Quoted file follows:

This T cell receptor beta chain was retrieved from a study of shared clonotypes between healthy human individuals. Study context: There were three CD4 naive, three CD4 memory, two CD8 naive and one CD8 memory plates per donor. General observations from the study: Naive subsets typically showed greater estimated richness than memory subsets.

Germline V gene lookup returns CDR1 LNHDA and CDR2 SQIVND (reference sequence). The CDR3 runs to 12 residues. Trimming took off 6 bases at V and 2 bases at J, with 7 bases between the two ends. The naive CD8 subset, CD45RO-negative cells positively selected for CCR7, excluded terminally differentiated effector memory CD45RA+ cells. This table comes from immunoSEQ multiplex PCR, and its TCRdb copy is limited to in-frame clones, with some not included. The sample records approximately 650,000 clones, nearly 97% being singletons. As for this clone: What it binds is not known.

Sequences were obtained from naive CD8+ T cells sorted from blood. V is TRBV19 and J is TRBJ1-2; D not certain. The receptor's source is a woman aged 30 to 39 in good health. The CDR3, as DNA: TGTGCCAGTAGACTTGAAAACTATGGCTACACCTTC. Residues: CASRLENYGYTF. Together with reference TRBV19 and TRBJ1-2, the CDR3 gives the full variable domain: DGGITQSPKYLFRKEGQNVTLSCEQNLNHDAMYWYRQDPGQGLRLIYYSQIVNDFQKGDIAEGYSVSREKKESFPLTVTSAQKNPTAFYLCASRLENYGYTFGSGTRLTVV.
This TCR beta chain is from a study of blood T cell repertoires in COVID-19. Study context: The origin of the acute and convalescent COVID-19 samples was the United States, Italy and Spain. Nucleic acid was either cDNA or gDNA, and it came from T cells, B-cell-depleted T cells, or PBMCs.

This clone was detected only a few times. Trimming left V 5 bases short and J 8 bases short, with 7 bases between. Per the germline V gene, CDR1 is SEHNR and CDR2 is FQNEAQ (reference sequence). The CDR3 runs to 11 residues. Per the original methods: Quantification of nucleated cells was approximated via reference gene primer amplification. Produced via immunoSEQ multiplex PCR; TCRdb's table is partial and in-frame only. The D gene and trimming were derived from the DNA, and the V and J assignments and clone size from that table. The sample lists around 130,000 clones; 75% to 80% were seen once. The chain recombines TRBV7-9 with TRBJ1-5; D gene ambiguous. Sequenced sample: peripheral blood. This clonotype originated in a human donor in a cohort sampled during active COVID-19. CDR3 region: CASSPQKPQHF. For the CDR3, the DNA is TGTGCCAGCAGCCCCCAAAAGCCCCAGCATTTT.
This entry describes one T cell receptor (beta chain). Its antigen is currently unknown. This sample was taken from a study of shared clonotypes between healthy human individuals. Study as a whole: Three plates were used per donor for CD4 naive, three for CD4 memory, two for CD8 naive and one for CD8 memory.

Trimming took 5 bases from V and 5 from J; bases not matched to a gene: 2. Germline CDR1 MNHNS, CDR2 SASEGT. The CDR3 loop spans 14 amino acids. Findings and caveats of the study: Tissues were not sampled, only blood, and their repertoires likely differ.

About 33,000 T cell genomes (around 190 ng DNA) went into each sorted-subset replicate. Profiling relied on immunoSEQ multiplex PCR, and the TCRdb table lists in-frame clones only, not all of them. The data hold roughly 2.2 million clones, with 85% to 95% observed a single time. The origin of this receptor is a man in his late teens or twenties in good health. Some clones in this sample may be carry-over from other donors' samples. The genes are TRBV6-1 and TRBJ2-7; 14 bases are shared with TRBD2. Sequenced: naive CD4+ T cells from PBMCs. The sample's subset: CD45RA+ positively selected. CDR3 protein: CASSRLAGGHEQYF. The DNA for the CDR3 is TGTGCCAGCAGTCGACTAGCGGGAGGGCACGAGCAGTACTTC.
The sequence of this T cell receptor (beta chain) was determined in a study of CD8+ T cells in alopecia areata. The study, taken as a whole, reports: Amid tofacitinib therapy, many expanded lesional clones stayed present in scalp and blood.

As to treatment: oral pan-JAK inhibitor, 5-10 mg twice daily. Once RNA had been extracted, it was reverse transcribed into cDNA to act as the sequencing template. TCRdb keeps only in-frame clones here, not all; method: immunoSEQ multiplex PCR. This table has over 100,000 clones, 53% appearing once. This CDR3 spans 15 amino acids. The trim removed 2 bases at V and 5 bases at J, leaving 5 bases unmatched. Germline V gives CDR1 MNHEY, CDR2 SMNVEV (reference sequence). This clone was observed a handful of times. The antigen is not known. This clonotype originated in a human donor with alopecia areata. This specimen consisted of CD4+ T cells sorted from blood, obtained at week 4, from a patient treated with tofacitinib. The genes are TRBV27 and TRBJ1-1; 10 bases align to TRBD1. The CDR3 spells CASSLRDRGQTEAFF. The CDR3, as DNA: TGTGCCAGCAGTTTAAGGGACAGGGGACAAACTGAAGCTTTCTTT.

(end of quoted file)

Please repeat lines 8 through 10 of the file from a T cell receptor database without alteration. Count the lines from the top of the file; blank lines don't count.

About 33,000 T cell genomes (around 190 ng DNA) went into each sorted-subset replicate. Profiling relied on immunoSEQ multiplex PCR, and the TCRdb table lists in-frame clones only, not all of them. The data hold roughly 2.2 million clones, with 85% to 95% observed a single time. The origin of this receptor is a man in his late teens or twenties in good health. Some clones in this sample may be carry-over from other donors' samples. The genes are TRBV6-1 and TRBJ2-7; 14 bases are shared with TRBD2. Sequenced: naive CD4+ T cells from PBMCs. The sample's subset: CD45RA+ positively selected. CDR3 protein: CASSRLAGGHEQYF. The DNA for the CDR3 is TGTGCCAGCAGTCGACTAGCGGGAGGGCACGAGCAGTACTTC.
The sequence of this T cell receptor (beta chain) was determined in a study of CD8+ T cells in alopecia areata. The study, taken as a whole, reports: Amid tofacitinib therapy, many expanded lesional clones stayed present in scalp and blood.

As to treatment: oral pan-JAK inhibitor, 5-10 mg twice daily. Once RNA had been extracted, it was reverse transcribed into cDNA to act as the sequencing template. TCRdb keeps only in-frame clones here, not all; method: immunoSEQ multiplex PCR. This table has over 100,000 clones, 53% appearing once. This CDR3 spans 15 amino acids. The trim removed 2 bases at V and 5 bases at J, leaving 5 bases unmatched. Germline V gives CDR1 MNHEY, CDR2 SMNVEV (reference sequence). This clone was observed a handful of times. The antigen is not known. This clonotype originated in a human donor with alopecia areata. This specimen consisted of CD4+ T cells sorted from blood, obtained at week 4, from a patient treated with tofacitinib. The genes are TRBV27 and TRBJ1-1; 10 bases align to TRBD1. The CDR3 spells CASSLRDRGQTEAFF. The CDR3, as DNA: TGTGCCAGCAGTTTAAGGGACAGGGGACAAACTGAAGCTTTCTTT.